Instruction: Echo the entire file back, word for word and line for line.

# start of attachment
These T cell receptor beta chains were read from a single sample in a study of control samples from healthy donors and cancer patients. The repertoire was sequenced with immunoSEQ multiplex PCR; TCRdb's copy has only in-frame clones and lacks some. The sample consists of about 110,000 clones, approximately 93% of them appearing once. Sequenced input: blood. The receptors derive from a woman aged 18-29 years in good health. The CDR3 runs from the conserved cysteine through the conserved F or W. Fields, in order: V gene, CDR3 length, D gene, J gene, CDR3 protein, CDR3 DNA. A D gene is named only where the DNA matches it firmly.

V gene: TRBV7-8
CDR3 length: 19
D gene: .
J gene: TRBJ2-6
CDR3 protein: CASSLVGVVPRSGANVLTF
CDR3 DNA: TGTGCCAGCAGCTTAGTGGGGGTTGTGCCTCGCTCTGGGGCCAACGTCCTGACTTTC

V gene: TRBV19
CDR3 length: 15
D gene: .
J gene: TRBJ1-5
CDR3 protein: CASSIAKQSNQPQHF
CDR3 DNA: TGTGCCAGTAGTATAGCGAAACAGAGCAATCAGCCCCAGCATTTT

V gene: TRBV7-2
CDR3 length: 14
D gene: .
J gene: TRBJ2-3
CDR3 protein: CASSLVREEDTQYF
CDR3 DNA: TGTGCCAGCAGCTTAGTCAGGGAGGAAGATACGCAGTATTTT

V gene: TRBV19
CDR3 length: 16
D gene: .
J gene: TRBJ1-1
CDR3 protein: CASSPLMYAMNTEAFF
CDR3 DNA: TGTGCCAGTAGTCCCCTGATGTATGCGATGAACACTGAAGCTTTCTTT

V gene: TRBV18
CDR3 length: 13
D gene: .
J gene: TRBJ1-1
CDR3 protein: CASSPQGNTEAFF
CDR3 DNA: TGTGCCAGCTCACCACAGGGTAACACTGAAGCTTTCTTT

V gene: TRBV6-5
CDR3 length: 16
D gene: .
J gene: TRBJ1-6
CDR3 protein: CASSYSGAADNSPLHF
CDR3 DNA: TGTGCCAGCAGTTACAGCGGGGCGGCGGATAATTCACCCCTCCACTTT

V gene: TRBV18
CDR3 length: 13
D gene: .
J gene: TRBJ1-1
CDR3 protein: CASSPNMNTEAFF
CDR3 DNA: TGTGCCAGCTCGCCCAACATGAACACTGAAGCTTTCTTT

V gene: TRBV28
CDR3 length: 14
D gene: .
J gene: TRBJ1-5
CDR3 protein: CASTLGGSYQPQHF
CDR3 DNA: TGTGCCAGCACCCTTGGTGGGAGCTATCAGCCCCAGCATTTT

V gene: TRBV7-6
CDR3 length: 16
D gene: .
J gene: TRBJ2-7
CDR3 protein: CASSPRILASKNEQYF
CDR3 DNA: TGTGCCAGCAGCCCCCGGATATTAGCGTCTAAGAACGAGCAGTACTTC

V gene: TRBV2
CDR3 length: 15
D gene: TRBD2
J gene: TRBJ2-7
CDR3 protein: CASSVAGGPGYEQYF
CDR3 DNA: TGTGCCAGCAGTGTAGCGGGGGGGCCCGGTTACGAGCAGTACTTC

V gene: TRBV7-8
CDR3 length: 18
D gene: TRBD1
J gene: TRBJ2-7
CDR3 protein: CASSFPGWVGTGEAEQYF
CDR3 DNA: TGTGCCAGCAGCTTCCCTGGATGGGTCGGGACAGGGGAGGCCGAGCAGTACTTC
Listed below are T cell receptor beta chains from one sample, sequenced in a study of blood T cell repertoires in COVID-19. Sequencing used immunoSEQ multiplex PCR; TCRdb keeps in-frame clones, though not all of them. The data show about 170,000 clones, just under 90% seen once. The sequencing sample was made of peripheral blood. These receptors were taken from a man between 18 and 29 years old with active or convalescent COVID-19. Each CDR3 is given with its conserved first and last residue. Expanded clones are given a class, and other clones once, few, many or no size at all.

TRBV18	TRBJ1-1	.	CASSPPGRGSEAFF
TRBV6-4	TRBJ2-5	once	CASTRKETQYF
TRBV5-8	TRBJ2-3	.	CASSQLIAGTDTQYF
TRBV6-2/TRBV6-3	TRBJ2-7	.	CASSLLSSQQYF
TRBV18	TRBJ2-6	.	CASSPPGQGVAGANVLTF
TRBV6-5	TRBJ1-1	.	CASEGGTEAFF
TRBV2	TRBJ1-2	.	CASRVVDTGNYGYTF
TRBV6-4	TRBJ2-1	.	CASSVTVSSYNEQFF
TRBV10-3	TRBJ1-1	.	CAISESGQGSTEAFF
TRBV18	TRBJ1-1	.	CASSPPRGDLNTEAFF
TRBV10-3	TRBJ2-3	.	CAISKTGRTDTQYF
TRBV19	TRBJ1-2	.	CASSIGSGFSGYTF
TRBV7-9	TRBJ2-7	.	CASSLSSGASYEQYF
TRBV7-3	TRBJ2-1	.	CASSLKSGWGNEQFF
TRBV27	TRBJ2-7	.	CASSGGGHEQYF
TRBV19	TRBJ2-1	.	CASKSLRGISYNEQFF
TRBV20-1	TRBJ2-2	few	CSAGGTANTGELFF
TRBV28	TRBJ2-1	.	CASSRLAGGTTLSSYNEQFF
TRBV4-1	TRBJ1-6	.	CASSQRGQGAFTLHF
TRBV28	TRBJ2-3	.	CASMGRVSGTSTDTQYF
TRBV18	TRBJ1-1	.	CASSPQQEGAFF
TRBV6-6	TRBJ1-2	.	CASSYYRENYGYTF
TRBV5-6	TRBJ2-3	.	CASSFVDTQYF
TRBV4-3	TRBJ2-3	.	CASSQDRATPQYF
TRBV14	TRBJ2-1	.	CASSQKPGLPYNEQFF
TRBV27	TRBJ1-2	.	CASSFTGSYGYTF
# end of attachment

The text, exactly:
These T cell receptor beta chains were read from a single sample in a study of control samples from healthy donors and cancer patients. The repertoire was sequenced with immunoSEQ multiplex PCR; TCRdb's copy has only in-frame clones and lacks some. The sample consists of about 110,000 clones, approximately 93% of them appearing once. Sequenced input: blood. The receptors derive from a woman aged 18-29 years in good health. The CDR3 runs from the conserved cysteine through the conserved F or W. Fields, in order: V gene, CDR3 length, D gene, J gene, CDR3 protein, CDR3 DNA. A D gene is named only where the DNA matches it firmly.

V gene: TRBV7-8
CDR3 length: 19
D gene: .
J gene: TRBJ2-6
CDR3 protein: CASSLVGVVPRSGANVLTF
CDR3 DNA: TGTGCCAGCAGCTTAGTGGGGGTTGTGCCTCGCTCTGGGGCCAACGTCCTGACTTTC

V gene: TRBV19
CDR3 length: 15
D gene: .
J gene: TRBJ1-5
CDR3 protein: CASSIAKQSNQPQHF
CDR3 DNA: TGTGCCAGTAGTATAGCGAAACAGAGCAATCAGCCCCAGCATTTT

V gene: TRBV7-2
CDR3 length: 14
D gene: .
J gene: TRBJ2-3
CDR3 protein: CASSLVREEDTQYF
CDR3 DNA: TGTGCCAGCAGCTTAGTCAGGGAGGAAGATACGCAGTATTTT

V gene: TRBV19
CDR3 length: 16
D gene: .
J gene: TRBJ1-1
CDR3 protein: CASSPLMYAMNTEAFF
CDR3 DNA: TGTGCCAGTAGTCCCCTGATGTATGCGATGAACACTGAAGCTTTCTTT

V gene: TRBV18
CDR3 length: 13
D gene: .
J gene: TRBJ1-1
CDR3 protein: CASSPQGNTEAFF
CDR3 DNA: TGTGCCAGCTCACCACAGGGTAACACTGAAGCTTTCTTT

V gene: TRBV6-5
CDR3 length: 16
D gene: .
J gene: TRBJ1-6
CDR3 protein: CASSYSGAADNSPLHF
CDR3 DNA: TGTGCCAGCAGTTACAGCGGGGCGGCGGATAATTCACCCCTCCACTTT

V gene: TRBV18
CDR3 length: 13
D gene: .
J gene: TRBJ1-1
CDR3 protein: CASSPNMNTEAFF
CDR3 DNA: TGTGCCAGCTCGCCCAACATGAACACTGAAGCTTTCTTT

V gene: TRBV28
CDR3 length: 14
D gene: .
J gene: TRBJ1-5
CDR3 protein: CASTLGGSYQPQHF
CDR3 DNA: TGTGCCAGCACCCTTGGTGGGAGCTATCAGCCCCAGCATTTT

V gene: TRBV7-6
CDR3 length: 16
D gene: .
J gene: TRBJ2-7
CDR3 protein: CASSPRILASKNEQYF
CDR3 DNA: TGTGCCAGCAGCCCCCGGATATTAGCGTCTAAGAACGAGCAGTACTTC

V gene: TRBV2
CDR3 length: 15
D gene: TRBD2
J gene: TRBJ2-7
CDR3 protein: CASSVAGGPGYEQYF
CDR3 DNA: TGTGCCAGCAGTGTAGCGGGGGGGCCCGGTTACGAGCAGTACTTC

V gene: TRBV7-8
CDR3 length: 18
D gene: TRBD1
J gene: TRBJ2-7
CDR3 protein: CASSFPGWVGTGEAEQYF
CDR3 DNA: TGTGCCAGCAGCTTCCCTGGATGGGTCGGGACAGGGGAGGCCGAGCAGTACTTC
Listed below are T cell receptor beta chains from one sample, sequenced in a study of blood T cell repertoires in COVID-19. Sequencing used immunoSEQ multiplex PCR; TCRdb keeps in-frame clones, though not all of them. The data show about 170,000 clones, just under 90% seen once. The sequencing sample was made of peripheral blood. These receptors were taken from a man between 18 and 29 years old with active or convalescent COVID-19. Each CDR3 is given with its conserved first and last residue. Expanded clones are given a class, and other clones once, few, many or no size at all.

TRBV18	TRBJ1-1	.	CASSPPGRGSEAFF
TRBV6-4	TRBJ2-5	once	CASTRKETQYF
TRBV5-8	TRBJ2-3	.	CASSQLIAGTDTQYF
TRBV6-2/TRBV6-3	TRBJ2-7	.	CASSLLSSQQYF
TRBV18	TRBJ2-6	.	CASSPPGQGVAGANVLTF
TRBV6-5	TRBJ1-1	.	CASEGGTEAFF
TRBV2	TRBJ1-2	.	CASRVVDTGNYGYTF
TRBV6-4	TRBJ2-1	.	CASSVTVSSYNEQFF
TRBV10-3	TRBJ1-1	.	CAISESGQGSTEAFF
TRBV18	TRBJ1-1	.	CASSPPRGDLNTEAFF
TRBV10-3	TRBJ2-3	.	CAISKTGRTDTQYF
TRBV19	TRBJ1-2	.	CASSIGSGFSGYTF
TRBV7-9	TRBJ2-7	.	CASSLSSGASYEQYF
TRBV7-3	TRBJ2-1	.	CASSLKSGWGNEQFF
TRBV27	TRBJ2-7	.	CASSGGGHEQYF
TRBV19	TRBJ2-1	.	CASKSLRGISYNEQFF
TRBV20-1	TRBJ2-2	few	CSAGGTANTGELFF
TRBV28	TRBJ2-1	.	CASSRLAGGTTLSSYNEQFF
TRBV4-1	TRBJ1-6	.	CASSQRGQGAFTLHF
TRBV28	TRBJ2-3	.	CASMGRVSGTSTDTQYF
TRBV18	TRBJ1-1	.	CASSPQQEGAFF
TRBV6-6	TRBJ1-2	.	CASSYYRENYGYTF
TRBV5-6	TRBJ2-3	.	CASSFVDTQYF
TRBV4-3	TRBJ2-3	.	CASSQDRATPQYF
TRBV14	TRBJ2-1	.	CASSQKPGLPYNEQFF
TRBV27	TRBJ1-2	.	CASSFTGSYGYTF